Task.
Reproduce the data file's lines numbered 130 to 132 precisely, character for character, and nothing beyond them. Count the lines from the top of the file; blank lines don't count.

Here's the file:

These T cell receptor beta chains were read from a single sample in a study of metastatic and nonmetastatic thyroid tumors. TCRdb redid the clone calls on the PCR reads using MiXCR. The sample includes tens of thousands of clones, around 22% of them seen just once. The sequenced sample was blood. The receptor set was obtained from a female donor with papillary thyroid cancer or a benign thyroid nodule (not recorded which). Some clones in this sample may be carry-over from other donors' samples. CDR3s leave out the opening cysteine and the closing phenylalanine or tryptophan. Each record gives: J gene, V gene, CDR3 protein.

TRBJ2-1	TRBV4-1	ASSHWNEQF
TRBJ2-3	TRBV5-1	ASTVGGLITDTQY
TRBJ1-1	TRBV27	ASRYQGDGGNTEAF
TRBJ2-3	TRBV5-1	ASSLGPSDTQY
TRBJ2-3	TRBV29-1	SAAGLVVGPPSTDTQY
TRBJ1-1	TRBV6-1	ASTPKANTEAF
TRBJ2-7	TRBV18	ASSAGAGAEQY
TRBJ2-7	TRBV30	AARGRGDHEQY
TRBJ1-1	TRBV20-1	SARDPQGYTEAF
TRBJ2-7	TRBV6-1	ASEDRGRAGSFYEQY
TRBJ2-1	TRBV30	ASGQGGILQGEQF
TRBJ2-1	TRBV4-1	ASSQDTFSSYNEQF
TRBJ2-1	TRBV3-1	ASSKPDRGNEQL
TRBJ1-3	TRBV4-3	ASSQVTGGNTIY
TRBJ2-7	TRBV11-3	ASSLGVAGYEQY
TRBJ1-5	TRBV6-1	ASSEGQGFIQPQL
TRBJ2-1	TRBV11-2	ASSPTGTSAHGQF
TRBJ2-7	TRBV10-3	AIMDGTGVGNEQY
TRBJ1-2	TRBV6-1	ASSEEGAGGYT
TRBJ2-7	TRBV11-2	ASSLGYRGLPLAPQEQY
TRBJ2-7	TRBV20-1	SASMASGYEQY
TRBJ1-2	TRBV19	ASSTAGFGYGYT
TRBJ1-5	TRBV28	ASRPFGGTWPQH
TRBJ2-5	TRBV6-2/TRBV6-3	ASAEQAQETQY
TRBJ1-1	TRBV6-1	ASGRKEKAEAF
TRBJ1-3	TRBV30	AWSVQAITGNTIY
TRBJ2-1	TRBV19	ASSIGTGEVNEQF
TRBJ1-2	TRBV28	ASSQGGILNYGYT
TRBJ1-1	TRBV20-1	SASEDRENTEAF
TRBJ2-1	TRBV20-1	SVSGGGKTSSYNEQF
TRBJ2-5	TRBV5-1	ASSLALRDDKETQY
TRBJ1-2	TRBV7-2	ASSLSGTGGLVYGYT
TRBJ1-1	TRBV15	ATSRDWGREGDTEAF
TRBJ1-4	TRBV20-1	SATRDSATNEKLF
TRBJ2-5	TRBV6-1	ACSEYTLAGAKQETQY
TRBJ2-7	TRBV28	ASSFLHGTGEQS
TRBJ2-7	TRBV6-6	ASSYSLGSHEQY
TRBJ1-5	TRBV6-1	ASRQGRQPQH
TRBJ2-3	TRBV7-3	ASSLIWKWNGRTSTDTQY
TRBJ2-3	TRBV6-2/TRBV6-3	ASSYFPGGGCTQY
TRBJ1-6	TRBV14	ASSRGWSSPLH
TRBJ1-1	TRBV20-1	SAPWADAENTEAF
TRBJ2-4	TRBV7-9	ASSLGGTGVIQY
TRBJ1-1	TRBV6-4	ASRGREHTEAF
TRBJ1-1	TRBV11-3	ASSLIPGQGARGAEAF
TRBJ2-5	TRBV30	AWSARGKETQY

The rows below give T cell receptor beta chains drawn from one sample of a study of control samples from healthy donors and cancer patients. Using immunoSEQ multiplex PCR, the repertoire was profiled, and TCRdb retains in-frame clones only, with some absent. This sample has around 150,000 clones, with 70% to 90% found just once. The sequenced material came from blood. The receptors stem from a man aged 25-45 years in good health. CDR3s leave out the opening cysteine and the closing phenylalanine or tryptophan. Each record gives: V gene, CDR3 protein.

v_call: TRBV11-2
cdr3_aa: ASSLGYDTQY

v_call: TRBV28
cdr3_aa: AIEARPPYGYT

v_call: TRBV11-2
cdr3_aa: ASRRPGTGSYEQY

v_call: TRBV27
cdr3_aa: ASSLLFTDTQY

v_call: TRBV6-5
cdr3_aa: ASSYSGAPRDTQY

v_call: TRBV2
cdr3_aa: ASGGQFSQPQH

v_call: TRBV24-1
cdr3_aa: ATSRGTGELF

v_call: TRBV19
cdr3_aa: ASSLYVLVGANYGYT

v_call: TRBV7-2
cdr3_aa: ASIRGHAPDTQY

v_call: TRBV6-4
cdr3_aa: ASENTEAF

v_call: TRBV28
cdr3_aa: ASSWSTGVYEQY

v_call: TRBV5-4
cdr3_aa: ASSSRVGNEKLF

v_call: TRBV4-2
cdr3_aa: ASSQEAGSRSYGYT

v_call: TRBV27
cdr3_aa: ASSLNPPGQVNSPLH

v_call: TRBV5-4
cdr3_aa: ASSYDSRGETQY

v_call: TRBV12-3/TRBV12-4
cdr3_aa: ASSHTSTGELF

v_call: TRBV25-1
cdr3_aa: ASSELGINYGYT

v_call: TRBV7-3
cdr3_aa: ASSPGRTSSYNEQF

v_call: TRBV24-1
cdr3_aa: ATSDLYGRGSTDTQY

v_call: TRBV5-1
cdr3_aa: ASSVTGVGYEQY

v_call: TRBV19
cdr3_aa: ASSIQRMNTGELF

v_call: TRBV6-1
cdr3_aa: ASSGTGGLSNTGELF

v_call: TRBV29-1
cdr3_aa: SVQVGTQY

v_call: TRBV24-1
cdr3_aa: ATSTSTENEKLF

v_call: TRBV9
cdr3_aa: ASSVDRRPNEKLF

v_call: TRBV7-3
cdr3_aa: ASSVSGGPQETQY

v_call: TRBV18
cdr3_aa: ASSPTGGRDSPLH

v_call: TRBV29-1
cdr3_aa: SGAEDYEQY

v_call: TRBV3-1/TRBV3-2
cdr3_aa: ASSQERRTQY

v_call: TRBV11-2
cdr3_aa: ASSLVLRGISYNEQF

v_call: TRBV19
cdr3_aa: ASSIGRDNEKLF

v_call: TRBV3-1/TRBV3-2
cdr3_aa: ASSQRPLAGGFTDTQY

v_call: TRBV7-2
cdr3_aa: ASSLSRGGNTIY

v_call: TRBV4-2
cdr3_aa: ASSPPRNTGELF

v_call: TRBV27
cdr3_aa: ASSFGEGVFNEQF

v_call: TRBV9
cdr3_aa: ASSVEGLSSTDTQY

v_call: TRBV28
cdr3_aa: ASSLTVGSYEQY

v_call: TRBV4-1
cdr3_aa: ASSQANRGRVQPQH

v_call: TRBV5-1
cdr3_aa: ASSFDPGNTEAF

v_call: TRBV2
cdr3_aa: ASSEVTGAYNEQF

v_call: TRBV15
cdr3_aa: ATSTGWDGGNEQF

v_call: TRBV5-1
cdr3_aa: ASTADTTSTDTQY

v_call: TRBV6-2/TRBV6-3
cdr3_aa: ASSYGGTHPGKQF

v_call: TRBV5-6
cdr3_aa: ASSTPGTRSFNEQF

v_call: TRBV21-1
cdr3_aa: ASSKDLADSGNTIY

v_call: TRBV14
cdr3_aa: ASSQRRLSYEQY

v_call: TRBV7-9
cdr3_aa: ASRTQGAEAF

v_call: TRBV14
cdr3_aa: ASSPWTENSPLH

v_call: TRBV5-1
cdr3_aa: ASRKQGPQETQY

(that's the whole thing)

cdr3_aa: ATSTGWDGGNEQF

v_call: TRBV5-1
cdr3_aa: ASTADTTSTDTQY